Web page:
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I have been working on this problem for a while now.
I am trying to add JPEG support to a program with libjpeg.
For the most part, it is working fairly well, But for some JPEGs, they show up like the picture on the left.

Original Image

It may not be obvious, but the background shows up with alternating red green and blue rows. If anyone has seen this behavior before and knows a probable cause, I would appreciate any input.

I have padded the rows to be multiples of four bytes, and it only slightly helped the issue.


  rowSize = cinfo.output_width * cinfo.num_components;
  /* Windows needs bitmaps to be defined on Four Byte Boundaries */
  winRowSize = (rowSize + 3) & -4;
  imgSize = (cinfo.output_height * winRowSize + 3) & -4;
  while(cinfo.output_scanline < cinfo.output_height){
        jpeg_read_scanlines(&cinfo, &row_pointer, 1);

        /* stagger read to get lines Bottom->Top (As BMP Requires) */
        location = (imgSize) - (cinfo.output_scanline * winRowSize);

        for(i = 0; i < winRowSize; i++){
           rawImage[location++] = row_pointer[i];

     /* Convert BGR to RGB */
     if(cinfo.num_components == 3){
        for(i = 0; i < imgSize; i += 3){
           tmp = rawImage[i+2];
           rawImage[i+2] = rawImage[i];
           rawImage[i] = tmp;

     biSize = sizeof(BITMAPINFOHEADER);
     if(cinfo.num_components == 1){ /* Greyscale */
        biPallete = 32 * 256;
        biSize += biPallete;

     bitInf = (BITMAPINFO *)malloc(biSize);

     bitInf->bmiHeader.biSize = sizeof(BITMAPINFOHEADER);
     bitInf->bmiHeader.biWidth = cinfo.output_width;
     bitInf->bmiHeader.biHeight = cinfo.output_height;
     bitInf->bmiHeader.biPlanes = 1;
     bitInf->bmiHeader.biBitCount = 8*cinfo.num_components;
     bitInf->bmiHeader.biCompression = BI_RGB;
     bitInf->bmiHeader.biSizeImage = 0;
     bitInf->bmiHeader.biXPelsPerMeter = 0;
     bitInf->bmiHeader.biYPelsPerMeter = 0;
     bitInf->bmiHeader.biClrUsed       = 0;
     bitInf->bmiHeader.biClrImportant  = 0;

     if(cinfo.num_components == 1){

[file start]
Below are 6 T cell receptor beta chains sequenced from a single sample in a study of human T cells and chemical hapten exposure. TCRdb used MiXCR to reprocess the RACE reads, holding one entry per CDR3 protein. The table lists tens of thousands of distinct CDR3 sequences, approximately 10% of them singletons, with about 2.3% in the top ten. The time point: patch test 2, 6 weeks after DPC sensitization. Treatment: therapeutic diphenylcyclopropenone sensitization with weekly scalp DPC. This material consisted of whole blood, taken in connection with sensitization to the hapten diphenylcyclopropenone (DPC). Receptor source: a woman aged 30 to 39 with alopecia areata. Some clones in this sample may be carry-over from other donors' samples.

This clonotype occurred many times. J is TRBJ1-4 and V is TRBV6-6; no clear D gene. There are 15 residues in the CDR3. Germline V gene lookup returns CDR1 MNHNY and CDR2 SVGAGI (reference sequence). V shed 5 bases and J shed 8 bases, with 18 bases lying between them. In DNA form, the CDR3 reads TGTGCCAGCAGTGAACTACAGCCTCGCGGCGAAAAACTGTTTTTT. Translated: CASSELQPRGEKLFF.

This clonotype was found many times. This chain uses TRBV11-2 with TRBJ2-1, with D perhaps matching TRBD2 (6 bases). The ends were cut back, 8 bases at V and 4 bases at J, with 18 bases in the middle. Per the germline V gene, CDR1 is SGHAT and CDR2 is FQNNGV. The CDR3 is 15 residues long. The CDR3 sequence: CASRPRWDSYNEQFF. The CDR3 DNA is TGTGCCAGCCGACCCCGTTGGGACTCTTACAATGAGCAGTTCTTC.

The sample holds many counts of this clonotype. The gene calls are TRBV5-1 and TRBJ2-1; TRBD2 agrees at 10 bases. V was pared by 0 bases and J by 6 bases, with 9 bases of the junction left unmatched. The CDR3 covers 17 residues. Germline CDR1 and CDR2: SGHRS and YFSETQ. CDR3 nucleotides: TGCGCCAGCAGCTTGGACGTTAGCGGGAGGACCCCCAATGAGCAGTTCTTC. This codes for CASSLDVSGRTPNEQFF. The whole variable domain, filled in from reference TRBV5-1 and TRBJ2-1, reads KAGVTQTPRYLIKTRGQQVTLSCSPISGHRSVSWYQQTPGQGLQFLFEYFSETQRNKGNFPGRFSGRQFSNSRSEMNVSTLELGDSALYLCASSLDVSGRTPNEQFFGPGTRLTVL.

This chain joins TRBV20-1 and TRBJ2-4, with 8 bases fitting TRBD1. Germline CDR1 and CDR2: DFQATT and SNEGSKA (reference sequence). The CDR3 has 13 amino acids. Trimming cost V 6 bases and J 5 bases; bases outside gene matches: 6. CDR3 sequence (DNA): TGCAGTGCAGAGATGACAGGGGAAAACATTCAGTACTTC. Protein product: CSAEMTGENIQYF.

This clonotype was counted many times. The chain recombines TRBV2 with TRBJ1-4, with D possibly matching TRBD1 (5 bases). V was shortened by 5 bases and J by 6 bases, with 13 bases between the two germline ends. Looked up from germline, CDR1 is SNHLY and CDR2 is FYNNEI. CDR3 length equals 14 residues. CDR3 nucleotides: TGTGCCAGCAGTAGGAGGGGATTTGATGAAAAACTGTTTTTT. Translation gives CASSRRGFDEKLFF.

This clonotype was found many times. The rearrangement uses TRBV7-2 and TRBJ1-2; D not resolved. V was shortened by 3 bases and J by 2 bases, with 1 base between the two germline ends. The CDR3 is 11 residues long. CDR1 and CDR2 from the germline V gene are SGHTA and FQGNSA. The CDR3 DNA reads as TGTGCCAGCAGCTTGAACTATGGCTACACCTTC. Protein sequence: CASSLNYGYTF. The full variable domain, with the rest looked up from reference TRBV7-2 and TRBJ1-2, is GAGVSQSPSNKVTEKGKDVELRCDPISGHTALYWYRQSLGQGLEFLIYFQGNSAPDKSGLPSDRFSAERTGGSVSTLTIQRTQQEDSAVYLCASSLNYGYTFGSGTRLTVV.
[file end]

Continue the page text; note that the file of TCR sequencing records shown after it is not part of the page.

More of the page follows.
for(i = 0; i < 256; i++){
           bitInf->bmiColors[i].rgbBlue = i;
           bitInf->bmiColors[i].rgbGreen = i;
           bitInf->bmiColors[i].rgbRed = i;
           bitInf->bmiColors[i].rgbReserved = 0;

     /* Loads rawImage into an HBITMAP */
     /* retval = CreateDIBitmap(inDC, &bitInf->bmiHeader, CBM_INIT, rawImage, bitInf, DIB_RGB_COLORS); */
     retval = CreateCompatibleBitmap(inDC, cinfo.output_width, cinfo.output_height);
     errorCode = SetDIBits(inDC, retval, 0, cinfo.output_height, rawImage, bitInf, DIB_RGB_COLORS);

Solution: I changed the RGB/BGR converter to this:

if(cinfo.num_components == 3){
   for(i = 0; i < cinfo.output_height; i++){
      location = (i * winRowSize);
      for(j = 0; j < rowSize; j += 3){
         tmp = rawImage[location+2];
         rawImage[location+2] = rawImage[location];
         rawImage[location] = tmp;
         location += 3;

And it worked like a charm. Thanks to roygbiv.

share|improve this question
Maybe posting a code snippet would help us diagnose your issue. – user113476 Mar 26 '10 at 2:03
posting a link to the origianl problem jpeg could also be useful – SteelBytes Mar 26 '10 at 2:06
up vote 1 down vote accepted

One of the most common causes of the left image is a buffer that is not properly aligned.

I believe Windows expects a DWORD aligned buffer.

One issue I see with the above code is that you do not want to use winRowSize to copy the actual pixels, you want to use a variable with the (width of the image * bytes per pixel). winRowSize copies the DWORD aligned size which is probably too big (although some images may work as they fall on DWORD alignment by default.)

Change the for loop:

        for(i = 0; i < (width of the image * bytes per pixel); i++){ 
           rawImage[location++] = row_pointer[i]; 

(You may also have to adjust the rgb to bgr code.)

share|improve this answer
You beat me by 1 minute but you forgot to mention that DWORD alignment is needed for each row not just for the beginning of the buffer. – Windows programmer Mar 26 '10 at 1:58
Thanks for that catch, But that didn't solve my problem. – zmbush Mar 26 '10 at 2:25
Thank you. I fixed the RGB/BGR converter. – zmbush Mar 26 '10 at 2:32
Instead of converting the entire image from rgb to bgr, try doing it per scanline and again use (width of image * bytes per pixel). Once that's done if it still doesn't work, try posting your modified code. – user113476 Mar 26 '10 at 2:33
Ok, glad to see it worked. – user113476 Mar 26 '10 at 2:35

It looks like you're taking input that's meant to be RGB and treating it as RGBA (32-bit bitmap instead of 24-bit).

share|improve this answer

Maybe you forgot to pad each row of pixels to occupy an integral number of DWORDs.

share|improve this answer
I did that. It helped with each line being shifted over, but not the color problem. – zmbush Mar 26 '10 at 1:59

maybe the problem jpeg is not is rgb, but is cmyk instead (or even grayscale). not all jpegs are rgb.

PS, (yes I know jpegs are not actually rgb - are yuv instead, just trying to keep this answer simple)

share|improve this answer

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